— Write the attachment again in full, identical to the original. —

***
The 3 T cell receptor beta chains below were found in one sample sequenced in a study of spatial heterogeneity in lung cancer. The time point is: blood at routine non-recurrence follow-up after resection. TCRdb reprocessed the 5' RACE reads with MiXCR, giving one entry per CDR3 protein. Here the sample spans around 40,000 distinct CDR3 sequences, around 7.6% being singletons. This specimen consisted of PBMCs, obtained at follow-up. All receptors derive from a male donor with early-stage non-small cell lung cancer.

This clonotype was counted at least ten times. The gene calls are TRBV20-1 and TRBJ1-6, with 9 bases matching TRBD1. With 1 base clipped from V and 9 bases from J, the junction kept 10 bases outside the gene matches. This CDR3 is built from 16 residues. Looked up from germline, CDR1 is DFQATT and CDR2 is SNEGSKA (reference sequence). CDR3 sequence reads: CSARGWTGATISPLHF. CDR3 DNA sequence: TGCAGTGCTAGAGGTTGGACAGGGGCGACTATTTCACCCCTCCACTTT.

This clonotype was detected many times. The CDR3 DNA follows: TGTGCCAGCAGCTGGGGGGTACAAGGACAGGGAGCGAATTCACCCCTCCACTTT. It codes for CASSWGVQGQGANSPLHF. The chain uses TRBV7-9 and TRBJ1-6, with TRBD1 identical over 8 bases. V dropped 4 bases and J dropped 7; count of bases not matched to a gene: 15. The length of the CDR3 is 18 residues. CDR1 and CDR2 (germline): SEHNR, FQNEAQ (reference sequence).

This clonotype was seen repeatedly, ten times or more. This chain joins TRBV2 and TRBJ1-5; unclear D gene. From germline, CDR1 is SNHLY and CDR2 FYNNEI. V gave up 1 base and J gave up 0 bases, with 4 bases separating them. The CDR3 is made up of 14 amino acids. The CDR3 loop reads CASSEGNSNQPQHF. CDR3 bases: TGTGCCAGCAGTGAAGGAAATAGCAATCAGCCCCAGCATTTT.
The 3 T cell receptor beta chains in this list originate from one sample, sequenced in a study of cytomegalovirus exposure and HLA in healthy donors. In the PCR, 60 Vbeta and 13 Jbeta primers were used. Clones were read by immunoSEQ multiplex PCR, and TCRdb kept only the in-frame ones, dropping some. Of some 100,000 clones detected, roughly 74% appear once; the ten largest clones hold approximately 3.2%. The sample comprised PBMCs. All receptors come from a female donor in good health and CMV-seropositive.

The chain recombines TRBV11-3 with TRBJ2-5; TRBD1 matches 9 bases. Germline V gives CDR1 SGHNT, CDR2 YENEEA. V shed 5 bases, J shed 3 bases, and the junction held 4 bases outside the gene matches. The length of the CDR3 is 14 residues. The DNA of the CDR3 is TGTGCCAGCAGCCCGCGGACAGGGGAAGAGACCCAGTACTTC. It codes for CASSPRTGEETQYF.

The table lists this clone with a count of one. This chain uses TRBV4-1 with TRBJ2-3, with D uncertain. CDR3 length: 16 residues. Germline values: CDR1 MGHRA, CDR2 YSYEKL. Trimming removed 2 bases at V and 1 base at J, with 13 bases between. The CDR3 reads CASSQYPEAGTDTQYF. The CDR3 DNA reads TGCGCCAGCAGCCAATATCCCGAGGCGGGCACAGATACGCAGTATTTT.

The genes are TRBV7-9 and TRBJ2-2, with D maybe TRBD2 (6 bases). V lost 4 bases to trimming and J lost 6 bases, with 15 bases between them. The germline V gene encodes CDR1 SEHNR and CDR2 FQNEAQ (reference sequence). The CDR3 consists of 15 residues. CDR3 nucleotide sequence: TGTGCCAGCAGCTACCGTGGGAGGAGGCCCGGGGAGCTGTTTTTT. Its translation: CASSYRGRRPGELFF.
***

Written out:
The 3 T cell receptor beta chains below were found in one sample sequenced in a study of spatial heterogeneity in lung cancer. The time point is: blood at routine non-recurrence follow-up after resection. TCRdb reprocessed the 5' RACE reads with MiXCR, giving one entry per CDR3 protein. Here the sample spans around 40,000 distinct CDR3 sequences, around 7.6% being singletons. This specimen consisted of PBMCs, obtained at follow-up. All receptors derive from a male donor with early-stage non-small cell lung cancer.

This clonotype was counted at least ten times. The gene calls are TRBV20-1 and TRBJ1-6, with 9 bases matching TRBD1. With 1 base clipped from V and 9 bases from J, the junction kept 10 bases outside the gene matches. This CDR3 is built from 16 residues. Looked up from germline, CDR1 is DFQATT and CDR2 is SNEGSKA (reference sequence). CDR3 sequence reads: CSARGWTGATISPLHF. CDR3 DNA sequence: TGCAGTGCTAGAGGTTGGACAGGGGCGACTATTTCACCCCTCCACTTT.

This clonotype was detected many times. The CDR3 DNA follows: TGTGCCAGCAGCTGGGGGGTACAAGGACAGGGAGCGAATTCACCCCTCCACTTT. It codes for CASSWGVQGQGANSPLHF. The chain uses TRBV7-9 and TRBJ1-6, with TRBD1 identical over 8 bases. V dropped 4 bases and J dropped 7; count of bases not matched to a gene: 15. The length of the CDR3 is 18 residues. CDR1 and CDR2 (germline): SEHNR, FQNEAQ (reference sequence).

This clonotype was seen repeatedly, ten times or more. This chain joins TRBV2 and TRBJ1-5; unclear D gene. From germline, CDR1 is SNHLY and CDR2 FYNNEI. V gave up 1 base and J gave up 0 bases, with 4 bases separating them. The CDR3 is made up of 14 amino acids. The CDR3 loop reads CASSEGNSNQPQHF. CDR3 bases: TGTGCCAGCAGTGAAGGAAATAGCAATCAGCCCCAGCATTTT.
The 3 T cell receptor beta chains in this list originate from one sample, sequenced in a study of cytomegalovirus exposure and HLA in healthy donors. In the PCR, 60 Vbeta and 13 Jbeta primers were used. Clones were read by immunoSEQ multiplex PCR, and TCRdb kept only the in-frame ones, dropping some. Of some 100,000 clones detected, roughly 74% appear once; the ten largest clones hold approximately 3.2%. The sample comprised PBMCs. All receptors come from a female donor in good health and CMV-seropositive.

The chain recombines TRBV11-3 with TRBJ2-5; TRBD1 matches 9 bases. Germline V gives CDR1 SGHNT, CDR2 YENEEA. V shed 5 bases, J shed 3 bases, and the junction held 4 bases outside the gene matches. The length of the CDR3 is 14 residues. The DNA of the CDR3 is TGTGCCAGCAGCCCGCGGACAGGGGAAGAGACCCAGTACTTC. It codes for CASSPRTGEETQYF.

The table lists this clone with a count of one. This chain uses TRBV4-1 with TRBJ2-3, with D uncertain. CDR3 length: 16 residues. Germline values: CDR1 MGHRA, CDR2 YSYEKL. Trimming removed 2 bases at V and 1 base at J, with 13 bases between. The CDR3 reads CASSQYPEAGTDTQYF. The CDR3 DNA reads TGCGCCAGCAGCCAATATCCCGAGGCGGGCACAGATACGCAGTATTTT.

The genes are TRBV7-9 and TRBJ2-2, with D maybe TRBD2 (6 bases). V lost 4 bases to trimming and J lost 6 bases, with 15 bases between them. The germline V gene encodes CDR1 SEHNR and CDR2 FQNEAQ (reference sequence). The CDR3 consists of 15 residues. CDR3 nucleotide sequence: TGTGCCAGCAGCTACCGTGGGAGGAGGCCCGGGGAGCTGTTTTTT. Its translation: CASSYRGRRPGELFF.